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Tough times lie ahead for Europe’s airlines

European airlines are set for some major turbulence in the coming months, according to analysts, who predict the Brexit vote and terrorism will impact consumer demand.

"It's a tough time for airlines at the moment," Andrew Lobbenberg, airlines analyst at HSBC, told CNBC Monday.

"You shouldn't underestimate the impacts that were going on anyway of rising capacity in the airline industry putting fares under pressure."

Krisztian Bocsi | Bloomberg | Getty Images

The U.K.'s departure from the European Union has weakened sterling and hit consumer confidence, he added. Meanwhile, the series of terror attacks and security incidents throughout Europe are another factor dampening travel demand, according to Lobbenberg.

Budget carrier Ryanair believes Brexit may hold implications for its business.

"We will pivot our growth away from U.K. airports and focus more on growing at our EU airports over the next two years," the company said in its earnings report Monday.

"This winter we will cut capacity and frequency on many London Stansted routes (although no routes will close)."

The Irish airline reported a 4 percent rise in profits in the first quarter, but warned that average fares were falling.

"This modest 4 percent increase in (first quarter) profit to 256 million euro ($281 million) is in line with previous guidance," Michael O'Leary, CEO of Ryanair, said in the report.

"The absence of Easter in (the firs quarter) and on-going market volatility arising from terrorist events, and repeated ATC (air traffic control) strikes (particularly in France) weakened fares on close-in bookings and caused almost 1,000 flight cancellations."

Other airlines are faring worse than Ryanair. Last week, Lufthansa issued a profit warning due to the impact of terrorism on flight bookings; the company's share price dropped 8 percent on the news.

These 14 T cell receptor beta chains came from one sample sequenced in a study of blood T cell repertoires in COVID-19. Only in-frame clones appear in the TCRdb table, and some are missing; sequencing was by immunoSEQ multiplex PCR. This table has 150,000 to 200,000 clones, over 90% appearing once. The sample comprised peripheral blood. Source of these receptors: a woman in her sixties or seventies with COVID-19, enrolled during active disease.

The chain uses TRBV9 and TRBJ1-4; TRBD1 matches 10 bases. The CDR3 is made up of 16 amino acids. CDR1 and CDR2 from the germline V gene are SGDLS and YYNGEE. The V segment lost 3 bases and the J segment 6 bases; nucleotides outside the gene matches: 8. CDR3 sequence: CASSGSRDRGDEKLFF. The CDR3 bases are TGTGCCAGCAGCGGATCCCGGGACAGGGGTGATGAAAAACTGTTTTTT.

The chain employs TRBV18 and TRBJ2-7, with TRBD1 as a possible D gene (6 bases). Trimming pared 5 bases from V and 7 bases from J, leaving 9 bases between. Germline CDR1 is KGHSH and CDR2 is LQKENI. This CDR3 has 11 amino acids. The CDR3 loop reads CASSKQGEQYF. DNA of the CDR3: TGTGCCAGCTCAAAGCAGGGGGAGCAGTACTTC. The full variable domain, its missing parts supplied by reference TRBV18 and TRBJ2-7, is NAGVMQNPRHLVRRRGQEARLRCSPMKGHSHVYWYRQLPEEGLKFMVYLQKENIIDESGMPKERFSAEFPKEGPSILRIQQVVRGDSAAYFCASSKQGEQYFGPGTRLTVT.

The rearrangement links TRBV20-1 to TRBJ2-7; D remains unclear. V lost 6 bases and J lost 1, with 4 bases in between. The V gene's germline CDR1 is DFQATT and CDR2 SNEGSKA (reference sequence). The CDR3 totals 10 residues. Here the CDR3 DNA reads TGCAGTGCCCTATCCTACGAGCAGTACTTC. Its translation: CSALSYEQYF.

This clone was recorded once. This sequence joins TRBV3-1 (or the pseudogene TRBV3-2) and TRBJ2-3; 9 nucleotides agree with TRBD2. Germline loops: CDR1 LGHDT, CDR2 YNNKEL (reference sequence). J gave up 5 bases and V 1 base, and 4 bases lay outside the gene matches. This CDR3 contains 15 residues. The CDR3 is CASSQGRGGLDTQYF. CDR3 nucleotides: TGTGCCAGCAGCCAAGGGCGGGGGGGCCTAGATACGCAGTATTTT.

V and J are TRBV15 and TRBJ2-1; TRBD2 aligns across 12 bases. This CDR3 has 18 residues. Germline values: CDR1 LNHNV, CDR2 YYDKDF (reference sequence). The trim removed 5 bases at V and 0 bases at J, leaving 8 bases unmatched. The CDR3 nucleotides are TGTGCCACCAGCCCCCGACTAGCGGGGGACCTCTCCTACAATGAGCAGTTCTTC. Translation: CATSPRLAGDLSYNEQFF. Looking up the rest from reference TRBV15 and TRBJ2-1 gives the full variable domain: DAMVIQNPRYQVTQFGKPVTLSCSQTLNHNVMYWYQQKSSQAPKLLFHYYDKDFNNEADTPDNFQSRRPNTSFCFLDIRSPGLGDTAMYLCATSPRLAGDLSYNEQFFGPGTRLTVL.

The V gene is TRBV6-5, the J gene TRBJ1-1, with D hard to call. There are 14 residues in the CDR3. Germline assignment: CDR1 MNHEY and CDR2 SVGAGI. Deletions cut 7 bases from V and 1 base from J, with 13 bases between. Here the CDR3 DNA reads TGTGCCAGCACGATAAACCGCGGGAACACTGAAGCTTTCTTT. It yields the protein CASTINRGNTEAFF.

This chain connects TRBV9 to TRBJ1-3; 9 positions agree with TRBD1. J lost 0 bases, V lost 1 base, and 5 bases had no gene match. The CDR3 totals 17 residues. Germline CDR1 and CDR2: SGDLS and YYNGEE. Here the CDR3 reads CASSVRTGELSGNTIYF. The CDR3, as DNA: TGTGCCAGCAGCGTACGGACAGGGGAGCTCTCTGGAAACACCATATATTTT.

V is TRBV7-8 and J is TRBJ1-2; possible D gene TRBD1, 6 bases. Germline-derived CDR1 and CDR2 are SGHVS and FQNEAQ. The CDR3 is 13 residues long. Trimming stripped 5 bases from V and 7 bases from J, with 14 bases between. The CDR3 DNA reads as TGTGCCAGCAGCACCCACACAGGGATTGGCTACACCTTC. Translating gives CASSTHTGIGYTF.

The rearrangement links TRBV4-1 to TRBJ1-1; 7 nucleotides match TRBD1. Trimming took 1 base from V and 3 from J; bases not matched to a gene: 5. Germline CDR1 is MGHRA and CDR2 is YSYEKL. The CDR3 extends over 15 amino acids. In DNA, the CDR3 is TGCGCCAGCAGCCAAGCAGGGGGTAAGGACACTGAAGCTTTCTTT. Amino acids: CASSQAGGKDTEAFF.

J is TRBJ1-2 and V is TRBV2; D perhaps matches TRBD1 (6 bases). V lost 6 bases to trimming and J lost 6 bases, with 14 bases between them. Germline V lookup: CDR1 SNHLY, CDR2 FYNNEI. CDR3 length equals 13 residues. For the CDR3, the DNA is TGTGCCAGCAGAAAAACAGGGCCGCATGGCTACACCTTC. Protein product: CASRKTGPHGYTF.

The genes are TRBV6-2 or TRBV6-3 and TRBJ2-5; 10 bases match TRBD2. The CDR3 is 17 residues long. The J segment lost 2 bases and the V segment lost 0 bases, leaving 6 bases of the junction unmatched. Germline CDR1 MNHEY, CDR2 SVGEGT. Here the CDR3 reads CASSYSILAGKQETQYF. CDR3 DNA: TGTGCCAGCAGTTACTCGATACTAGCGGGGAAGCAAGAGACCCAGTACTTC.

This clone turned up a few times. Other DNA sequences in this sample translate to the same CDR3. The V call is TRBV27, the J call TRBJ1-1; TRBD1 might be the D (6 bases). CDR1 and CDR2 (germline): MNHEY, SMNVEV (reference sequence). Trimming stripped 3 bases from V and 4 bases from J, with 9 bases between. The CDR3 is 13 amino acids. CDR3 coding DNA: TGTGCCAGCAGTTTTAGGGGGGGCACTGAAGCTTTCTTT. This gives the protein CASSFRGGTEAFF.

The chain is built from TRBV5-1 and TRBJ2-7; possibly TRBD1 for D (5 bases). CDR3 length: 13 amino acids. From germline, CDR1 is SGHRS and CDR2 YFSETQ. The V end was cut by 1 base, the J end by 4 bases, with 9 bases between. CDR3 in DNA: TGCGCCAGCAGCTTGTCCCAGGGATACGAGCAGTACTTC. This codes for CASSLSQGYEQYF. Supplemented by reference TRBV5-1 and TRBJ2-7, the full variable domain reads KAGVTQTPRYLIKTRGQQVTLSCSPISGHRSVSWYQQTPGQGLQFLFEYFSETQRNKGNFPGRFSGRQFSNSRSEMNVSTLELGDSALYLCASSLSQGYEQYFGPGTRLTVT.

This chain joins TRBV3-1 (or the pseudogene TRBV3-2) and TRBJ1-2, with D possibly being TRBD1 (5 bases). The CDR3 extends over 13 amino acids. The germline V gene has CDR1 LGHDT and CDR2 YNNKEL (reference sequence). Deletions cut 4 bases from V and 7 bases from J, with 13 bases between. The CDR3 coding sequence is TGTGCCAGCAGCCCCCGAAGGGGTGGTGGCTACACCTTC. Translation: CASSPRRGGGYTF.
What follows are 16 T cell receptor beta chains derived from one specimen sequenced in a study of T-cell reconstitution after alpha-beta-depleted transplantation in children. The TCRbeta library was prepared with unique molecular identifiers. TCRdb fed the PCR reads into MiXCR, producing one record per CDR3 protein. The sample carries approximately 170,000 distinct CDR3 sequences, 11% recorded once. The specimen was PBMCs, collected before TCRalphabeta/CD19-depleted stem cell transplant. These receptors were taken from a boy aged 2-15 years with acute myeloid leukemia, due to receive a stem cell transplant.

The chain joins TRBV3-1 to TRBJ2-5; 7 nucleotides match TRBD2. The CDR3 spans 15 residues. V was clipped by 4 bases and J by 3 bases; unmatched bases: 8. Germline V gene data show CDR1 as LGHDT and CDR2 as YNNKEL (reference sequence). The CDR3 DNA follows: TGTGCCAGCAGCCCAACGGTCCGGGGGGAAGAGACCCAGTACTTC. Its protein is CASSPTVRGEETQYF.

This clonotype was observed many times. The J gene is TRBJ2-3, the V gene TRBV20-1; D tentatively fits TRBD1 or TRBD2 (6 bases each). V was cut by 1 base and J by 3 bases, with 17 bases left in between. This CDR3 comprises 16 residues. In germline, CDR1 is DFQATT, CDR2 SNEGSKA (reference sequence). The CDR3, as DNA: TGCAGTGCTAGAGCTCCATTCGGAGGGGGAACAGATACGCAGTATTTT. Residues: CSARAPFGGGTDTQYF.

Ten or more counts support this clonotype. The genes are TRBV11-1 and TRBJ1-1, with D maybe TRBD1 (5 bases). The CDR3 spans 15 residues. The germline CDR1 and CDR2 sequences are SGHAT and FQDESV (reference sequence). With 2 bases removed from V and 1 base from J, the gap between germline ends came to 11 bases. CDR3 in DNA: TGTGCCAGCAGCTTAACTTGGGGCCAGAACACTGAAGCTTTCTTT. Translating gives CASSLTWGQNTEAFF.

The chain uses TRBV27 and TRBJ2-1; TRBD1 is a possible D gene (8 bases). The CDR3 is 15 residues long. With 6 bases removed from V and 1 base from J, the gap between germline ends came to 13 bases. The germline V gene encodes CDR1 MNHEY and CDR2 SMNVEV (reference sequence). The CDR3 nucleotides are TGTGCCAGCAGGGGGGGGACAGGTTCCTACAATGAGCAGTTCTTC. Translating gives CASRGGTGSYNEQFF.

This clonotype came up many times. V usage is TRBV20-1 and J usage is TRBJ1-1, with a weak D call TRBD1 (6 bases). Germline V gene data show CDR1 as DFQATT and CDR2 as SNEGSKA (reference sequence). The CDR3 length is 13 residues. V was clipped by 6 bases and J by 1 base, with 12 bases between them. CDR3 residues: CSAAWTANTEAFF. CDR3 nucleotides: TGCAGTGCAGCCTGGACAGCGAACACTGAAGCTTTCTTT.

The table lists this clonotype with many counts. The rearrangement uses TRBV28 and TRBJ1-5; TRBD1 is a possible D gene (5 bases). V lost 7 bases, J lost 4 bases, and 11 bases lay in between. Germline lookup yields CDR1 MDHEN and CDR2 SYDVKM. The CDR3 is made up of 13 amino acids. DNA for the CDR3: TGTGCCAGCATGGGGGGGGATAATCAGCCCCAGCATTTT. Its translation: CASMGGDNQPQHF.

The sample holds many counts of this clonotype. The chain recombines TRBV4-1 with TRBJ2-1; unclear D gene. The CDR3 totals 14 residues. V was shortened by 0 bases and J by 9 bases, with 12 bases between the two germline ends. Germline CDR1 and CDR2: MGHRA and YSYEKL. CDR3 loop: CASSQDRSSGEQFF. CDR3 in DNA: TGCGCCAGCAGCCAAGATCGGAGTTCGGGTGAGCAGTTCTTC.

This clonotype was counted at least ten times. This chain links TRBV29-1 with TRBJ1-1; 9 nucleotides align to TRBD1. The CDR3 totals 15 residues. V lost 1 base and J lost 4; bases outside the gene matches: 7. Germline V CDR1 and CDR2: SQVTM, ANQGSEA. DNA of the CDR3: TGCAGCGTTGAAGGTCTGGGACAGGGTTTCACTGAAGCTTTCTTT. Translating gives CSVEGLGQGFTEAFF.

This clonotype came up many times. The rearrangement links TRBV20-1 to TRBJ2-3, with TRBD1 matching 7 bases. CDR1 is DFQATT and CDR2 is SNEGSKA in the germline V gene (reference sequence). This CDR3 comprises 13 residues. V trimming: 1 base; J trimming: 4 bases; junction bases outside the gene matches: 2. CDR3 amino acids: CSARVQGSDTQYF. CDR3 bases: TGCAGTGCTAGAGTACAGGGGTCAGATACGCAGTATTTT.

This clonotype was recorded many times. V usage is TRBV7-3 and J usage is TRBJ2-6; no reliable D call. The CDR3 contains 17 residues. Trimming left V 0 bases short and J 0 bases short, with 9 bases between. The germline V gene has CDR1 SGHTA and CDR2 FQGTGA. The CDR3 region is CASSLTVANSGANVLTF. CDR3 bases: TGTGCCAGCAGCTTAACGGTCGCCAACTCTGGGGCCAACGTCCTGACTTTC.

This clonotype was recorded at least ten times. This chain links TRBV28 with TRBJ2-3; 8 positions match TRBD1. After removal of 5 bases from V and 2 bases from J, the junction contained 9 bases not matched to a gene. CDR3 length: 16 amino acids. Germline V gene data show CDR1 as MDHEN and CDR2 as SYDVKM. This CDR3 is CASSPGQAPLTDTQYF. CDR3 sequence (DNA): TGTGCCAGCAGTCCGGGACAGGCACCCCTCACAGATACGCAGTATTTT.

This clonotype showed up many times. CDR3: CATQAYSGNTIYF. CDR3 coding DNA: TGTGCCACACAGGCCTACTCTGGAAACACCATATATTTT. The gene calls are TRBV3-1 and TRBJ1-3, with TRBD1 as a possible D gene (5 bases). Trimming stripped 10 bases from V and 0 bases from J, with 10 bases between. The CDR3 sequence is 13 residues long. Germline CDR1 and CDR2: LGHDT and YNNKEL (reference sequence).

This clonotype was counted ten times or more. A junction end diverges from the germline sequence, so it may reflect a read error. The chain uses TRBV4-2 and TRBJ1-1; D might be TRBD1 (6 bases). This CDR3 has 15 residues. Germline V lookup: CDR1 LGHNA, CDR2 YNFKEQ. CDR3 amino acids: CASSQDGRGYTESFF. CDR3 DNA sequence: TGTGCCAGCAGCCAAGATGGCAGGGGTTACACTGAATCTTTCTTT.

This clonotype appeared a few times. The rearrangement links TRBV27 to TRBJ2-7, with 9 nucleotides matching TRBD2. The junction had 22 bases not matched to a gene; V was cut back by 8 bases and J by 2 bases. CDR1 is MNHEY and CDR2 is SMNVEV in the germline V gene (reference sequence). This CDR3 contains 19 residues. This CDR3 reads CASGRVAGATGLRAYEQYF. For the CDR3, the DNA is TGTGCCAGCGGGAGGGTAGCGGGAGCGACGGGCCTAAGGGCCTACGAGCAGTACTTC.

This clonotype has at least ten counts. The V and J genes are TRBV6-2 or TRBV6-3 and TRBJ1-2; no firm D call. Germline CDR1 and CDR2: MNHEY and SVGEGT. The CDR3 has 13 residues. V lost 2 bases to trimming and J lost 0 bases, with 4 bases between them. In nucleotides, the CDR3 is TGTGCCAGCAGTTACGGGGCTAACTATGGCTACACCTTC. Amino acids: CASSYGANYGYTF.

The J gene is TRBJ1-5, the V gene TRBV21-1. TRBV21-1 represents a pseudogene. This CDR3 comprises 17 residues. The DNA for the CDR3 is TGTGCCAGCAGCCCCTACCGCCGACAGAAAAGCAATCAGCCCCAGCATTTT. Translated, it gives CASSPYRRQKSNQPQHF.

Stock in Europe's airlines have suffered in 2016. Ryanair's share price has fallen 22.8 percent year-to-date, while shares in easyJet are down 41.4 percent year-to-date.

"We have seen a number of the largest European airlines profit warn over the last month," Jarrod Castle, research analyst at UBS, said in a report released this week.

"EasyJet, IAG and now Lufthansa have all warned based on the outlook for the trading environment which over the last few months has increasingly become more difficult due to factors beyond the control of these companies."

And while several airlines, including Lufthansa, are benefitting from lower oil prices, this may not be enough to offset pressure on earnings.

"The trading environment has taken a turn for the worse due to geopolitics and recent events which means it is likely that only a marginal amount of the net benefit will be retained," said Castle.

"While Lufthansa will generate nearly 1 billion euros of fuel tailwind, we think based on current guidance the majority of the tailwind will be passed on to consumers," he added.

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